GC Rooting Guide

  • Revision slug: SpiderMonkey/GC_Rooting_Guide
  • Revision title: GC Rooting Guide
  • Revision id: 306331
  • Created:
  • Creator: terrence
  • Is current revision? No
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Warning: the new stack rooting API is still in heavy development, this should not be taken as final until SpiderMonkey consensus is reached.

Warning: The information at SpiderMonkey Garbage Collection Tips and in the JSAPI User Guide is woefully out of date and should be ignored completely.

Introduction

This guide explains the basics of interacting with SpiderMonkey's GC as a SpiderMonkey API user.  Since SpiderMonkey has a moving GC, it very important that SpiderMonkey know about each and every GCPointer in the system.  For the most part, the new SpiderMonkey API makes this task very simple.

Local<T>

All pointers that SpiderMonkey allocates and returns to the API user are wrapped in the Local<T> class.  A Local<T> is a "Handle" to a GC pointer.  You can use a Local<T> almost exactly like you would have used T previously.  The only difference is that their lifetime is managed by a HandleScope.  Because of the lifetime restriction, Local<T> must not stored on the heap: they are only allowed on the stack.  When you need to store a GC pointer in the heap, make its type on the heap a Heap<T>.  A Heap<T> knows how to convert itself from a Local<T> and will do so automatically when you store to one.

Heap<T>

Like a handle, but its lifetime is not bound to the stack.

HandleScope

The HandleScope controls the lifetimes of Local<T> and Heap<T> handles and manages the cleanup of the handles when the lifetime ends.  HandleScopes for Local<T> are created and destroyed at existing chokepoints, for example AutoEnterCompartment.  These are stored in Thread Local Storage and you should not have to interact with them directly.  The HandleScope for Heap<T> is also stored in TLS and should also not need to be interacted with directly.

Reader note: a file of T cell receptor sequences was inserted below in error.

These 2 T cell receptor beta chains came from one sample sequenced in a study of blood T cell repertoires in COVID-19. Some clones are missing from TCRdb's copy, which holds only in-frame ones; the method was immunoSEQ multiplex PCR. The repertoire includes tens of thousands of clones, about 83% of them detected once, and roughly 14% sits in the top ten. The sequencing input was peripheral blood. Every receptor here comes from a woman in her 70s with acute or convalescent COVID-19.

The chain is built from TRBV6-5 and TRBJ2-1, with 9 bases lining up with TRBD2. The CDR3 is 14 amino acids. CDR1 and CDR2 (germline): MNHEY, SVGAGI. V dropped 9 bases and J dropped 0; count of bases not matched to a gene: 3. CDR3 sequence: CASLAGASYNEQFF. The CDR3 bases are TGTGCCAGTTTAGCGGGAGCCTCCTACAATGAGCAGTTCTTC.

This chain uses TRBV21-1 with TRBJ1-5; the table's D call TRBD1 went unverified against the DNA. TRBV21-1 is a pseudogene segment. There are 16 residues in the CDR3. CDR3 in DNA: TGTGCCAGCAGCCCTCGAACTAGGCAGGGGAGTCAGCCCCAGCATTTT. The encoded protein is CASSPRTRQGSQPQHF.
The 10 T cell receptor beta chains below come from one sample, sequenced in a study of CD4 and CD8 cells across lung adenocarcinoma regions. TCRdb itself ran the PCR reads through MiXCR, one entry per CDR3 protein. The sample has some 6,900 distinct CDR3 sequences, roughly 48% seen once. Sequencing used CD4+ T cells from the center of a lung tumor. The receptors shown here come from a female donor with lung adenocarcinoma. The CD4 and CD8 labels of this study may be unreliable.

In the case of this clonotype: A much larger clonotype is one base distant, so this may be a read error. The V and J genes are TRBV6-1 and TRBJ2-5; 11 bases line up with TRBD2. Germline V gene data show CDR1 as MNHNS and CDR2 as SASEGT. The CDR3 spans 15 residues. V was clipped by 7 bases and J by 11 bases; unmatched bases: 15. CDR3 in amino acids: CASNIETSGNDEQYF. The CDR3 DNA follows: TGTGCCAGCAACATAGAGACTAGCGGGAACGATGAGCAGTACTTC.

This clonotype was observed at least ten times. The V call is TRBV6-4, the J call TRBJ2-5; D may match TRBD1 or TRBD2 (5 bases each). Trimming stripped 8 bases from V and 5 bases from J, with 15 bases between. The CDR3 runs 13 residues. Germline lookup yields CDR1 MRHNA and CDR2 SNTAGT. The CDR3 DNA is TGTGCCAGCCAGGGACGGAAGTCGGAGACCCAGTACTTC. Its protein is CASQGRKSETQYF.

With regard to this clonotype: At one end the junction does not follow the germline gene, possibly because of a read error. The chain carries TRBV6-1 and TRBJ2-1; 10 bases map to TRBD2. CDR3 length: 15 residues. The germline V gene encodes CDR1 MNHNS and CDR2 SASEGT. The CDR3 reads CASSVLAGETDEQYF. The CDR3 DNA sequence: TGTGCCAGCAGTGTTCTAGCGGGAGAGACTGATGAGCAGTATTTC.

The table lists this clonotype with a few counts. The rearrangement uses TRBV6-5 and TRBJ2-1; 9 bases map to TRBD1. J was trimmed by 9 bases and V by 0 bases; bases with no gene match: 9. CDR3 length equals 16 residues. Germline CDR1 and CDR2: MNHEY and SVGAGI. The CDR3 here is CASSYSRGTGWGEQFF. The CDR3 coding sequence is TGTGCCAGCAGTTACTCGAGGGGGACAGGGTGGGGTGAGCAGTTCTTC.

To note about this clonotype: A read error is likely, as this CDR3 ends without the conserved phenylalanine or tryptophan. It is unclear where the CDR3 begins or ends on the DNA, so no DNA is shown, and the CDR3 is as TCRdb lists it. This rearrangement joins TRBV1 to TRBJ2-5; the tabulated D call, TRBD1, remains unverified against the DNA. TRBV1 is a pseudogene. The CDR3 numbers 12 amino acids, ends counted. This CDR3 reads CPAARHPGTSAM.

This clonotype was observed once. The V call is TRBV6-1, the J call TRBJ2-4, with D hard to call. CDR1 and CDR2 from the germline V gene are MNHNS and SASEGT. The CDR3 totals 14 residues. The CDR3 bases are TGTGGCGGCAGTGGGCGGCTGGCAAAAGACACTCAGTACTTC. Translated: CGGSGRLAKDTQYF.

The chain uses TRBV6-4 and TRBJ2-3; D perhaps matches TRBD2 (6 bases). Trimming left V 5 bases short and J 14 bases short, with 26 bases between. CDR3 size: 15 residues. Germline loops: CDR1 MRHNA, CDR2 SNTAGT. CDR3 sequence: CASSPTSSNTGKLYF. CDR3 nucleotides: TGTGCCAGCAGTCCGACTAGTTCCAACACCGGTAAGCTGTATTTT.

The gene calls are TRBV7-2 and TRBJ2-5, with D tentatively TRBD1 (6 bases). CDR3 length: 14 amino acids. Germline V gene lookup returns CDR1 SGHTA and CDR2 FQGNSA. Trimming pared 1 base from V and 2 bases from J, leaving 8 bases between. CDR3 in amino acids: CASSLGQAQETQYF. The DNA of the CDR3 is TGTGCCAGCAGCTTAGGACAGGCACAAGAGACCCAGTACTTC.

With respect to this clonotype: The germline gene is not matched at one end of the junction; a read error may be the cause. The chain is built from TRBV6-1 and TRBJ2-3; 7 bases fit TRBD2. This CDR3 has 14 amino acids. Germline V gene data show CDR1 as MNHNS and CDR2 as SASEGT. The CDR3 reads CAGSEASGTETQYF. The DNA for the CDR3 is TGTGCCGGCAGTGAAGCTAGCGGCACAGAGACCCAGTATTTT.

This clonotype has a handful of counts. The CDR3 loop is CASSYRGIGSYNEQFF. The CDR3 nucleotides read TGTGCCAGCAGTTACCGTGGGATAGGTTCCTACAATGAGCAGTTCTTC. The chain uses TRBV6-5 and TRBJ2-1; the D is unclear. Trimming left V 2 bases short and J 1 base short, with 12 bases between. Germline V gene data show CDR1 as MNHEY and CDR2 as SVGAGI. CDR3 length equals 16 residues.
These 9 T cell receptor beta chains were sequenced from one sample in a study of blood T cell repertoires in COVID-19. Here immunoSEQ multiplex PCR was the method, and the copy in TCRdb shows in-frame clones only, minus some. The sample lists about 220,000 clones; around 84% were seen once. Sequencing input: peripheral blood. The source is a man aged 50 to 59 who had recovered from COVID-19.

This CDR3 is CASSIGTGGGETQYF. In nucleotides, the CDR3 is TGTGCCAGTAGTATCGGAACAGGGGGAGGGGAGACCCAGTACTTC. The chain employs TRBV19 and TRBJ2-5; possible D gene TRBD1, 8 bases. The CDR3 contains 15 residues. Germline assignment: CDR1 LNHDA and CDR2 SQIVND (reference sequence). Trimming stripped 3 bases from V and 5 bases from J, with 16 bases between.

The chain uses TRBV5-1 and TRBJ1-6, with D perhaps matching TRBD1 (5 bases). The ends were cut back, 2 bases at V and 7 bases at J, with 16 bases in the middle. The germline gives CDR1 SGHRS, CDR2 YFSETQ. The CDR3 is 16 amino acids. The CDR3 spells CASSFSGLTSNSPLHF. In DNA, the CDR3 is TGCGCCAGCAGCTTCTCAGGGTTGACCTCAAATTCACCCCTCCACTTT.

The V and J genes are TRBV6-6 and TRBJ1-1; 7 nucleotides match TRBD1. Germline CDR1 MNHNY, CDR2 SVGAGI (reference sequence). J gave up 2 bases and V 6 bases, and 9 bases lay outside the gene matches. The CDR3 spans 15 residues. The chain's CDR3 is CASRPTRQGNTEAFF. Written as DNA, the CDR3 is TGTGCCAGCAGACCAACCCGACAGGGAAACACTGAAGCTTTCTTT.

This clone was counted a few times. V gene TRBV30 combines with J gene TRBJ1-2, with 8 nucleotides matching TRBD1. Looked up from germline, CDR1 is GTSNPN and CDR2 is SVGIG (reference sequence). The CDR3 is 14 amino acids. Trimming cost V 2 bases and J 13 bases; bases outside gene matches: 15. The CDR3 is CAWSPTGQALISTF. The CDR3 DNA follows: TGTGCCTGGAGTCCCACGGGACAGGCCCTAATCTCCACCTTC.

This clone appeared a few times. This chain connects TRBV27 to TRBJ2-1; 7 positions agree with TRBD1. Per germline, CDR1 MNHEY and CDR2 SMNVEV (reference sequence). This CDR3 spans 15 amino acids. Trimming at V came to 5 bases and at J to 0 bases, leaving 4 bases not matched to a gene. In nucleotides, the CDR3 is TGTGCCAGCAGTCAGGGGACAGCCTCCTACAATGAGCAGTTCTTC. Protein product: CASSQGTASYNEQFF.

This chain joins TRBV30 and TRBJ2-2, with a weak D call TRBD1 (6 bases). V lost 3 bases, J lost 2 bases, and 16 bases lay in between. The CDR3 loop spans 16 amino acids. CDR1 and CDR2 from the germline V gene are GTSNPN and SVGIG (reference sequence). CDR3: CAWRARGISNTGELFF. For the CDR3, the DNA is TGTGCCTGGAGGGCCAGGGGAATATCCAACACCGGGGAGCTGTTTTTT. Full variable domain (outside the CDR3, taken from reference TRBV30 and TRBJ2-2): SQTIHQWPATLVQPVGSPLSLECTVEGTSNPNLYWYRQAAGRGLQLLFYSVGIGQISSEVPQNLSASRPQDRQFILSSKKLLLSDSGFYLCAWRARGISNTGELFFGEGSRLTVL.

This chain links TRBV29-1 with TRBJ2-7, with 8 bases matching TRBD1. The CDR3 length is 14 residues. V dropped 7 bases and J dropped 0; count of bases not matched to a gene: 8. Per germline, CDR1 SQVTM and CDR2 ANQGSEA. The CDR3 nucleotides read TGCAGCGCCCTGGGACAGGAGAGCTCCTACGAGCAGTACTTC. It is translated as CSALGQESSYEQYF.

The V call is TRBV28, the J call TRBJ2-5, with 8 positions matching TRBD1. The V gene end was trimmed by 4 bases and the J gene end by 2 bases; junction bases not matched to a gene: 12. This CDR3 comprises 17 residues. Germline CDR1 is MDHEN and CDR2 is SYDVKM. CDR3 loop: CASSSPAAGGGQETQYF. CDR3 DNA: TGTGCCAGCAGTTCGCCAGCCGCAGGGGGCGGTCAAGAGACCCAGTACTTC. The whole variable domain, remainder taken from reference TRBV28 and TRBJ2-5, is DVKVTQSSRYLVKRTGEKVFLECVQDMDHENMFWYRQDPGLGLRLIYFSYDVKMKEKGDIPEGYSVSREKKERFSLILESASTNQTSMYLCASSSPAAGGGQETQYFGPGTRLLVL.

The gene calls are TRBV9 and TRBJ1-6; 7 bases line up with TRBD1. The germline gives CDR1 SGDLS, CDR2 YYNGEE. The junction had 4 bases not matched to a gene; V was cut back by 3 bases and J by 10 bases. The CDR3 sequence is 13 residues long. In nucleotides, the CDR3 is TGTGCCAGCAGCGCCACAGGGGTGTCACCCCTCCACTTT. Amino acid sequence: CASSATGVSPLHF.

Revision Source

<div class="warning">
  <p id="Warning.3A_the_new_stack_rooting_API_is_still_in_heavy_development.2C_this_should_not_be_taken_as_final_until_SpiderMonkey_concensus_is_reached."><strong>Warning</strong>: the new stack rooting API is still in heavy development, this should not be taken as final until SpiderMonkey consensus is reached.</p>
</div>
<div class="warning">
  <p><strong>Warning:</strong> The information at <a href="/en-US/docs/SpiderMonkey_Garbage_Collection_Tips" title="/en-US/docs/SpiderMonkey_Garbage_Collection_Tips">SpiderMonkey Garbage Collection Tips</a> and in the <a href="/en-US/docs/SpiderMonkey/JSAPI_User_Guide" title="/en-US/docs/SpiderMonkey/JSAPI_User_Guide">JSAPI User Guide</a> is woefully out of date and should be ignored completely.</p>
</div>
<h2 id="Introduction">Introduction</h2>
<p>This guide explains the basics of interacting with SpiderMonkey's <a href="#defineGC" title="#defineGC">GC</a> as a SpiderMonkey API user.&nbsp; Since SpiderMonkey has a moving GC, it very important that SpiderMonkey know about each and every <a href="#defineGCPointer" title="#defineGCPointer">GCPointer</a> in the system.&nbsp; For the most part, the new SpiderMonkey API makes this task very simple.</p>
<h2 id="Local&lt;T&gt;">Local&lt;T&gt;</h2>
<p>All pointers that SpiderMonkey allocates and returns to the API user are wrapped in the Local&lt;T&gt; class.&nbsp; A Local&lt;T&gt; is a "Handle" to a GC pointer.&nbsp; You can use a Local&lt;T&gt; almost exactly like you would have used T previously.&nbsp; The only difference is that their lifetime is managed by a HandleScope.&nbsp; Because of the lifetime restriction, Local&lt;T&gt; must not stored on the heap: they are only allowed on the stack.&nbsp; When you need to store a GC pointer in the heap, make its type on the heap a Heap&lt;T&gt;.&nbsp; A Heap&lt;T&gt; knows how to convert itself from a Local&lt;T&gt; and will do so automatically when you store to one.</p>
<h2 id="Heap&lt;T&gt;">Heap&lt;T&gt;</h2>
<p>Like a handle, but its lifetime is not bound to the stack.</p>
<h2 id="HandleScope">HandleScope</h2>
<p>The HandleScope controls the lifetimes of Local&lt;T&gt; and Heap&lt;T&gt; handles and manages the cleanup of the handles when the lifetime ends.&nbsp; HandleScopes for Local&lt;T&gt; are created and destroyed at existing chokepoints, for example AutoEnterCompartment.&nbsp; These are stored in Thread Local Storage and you should not have to interact with them directly.&nbsp; The HandleScope for Heap&lt;T&gt; is also stored in TLS and should also not need to be interacted with directly.</p>
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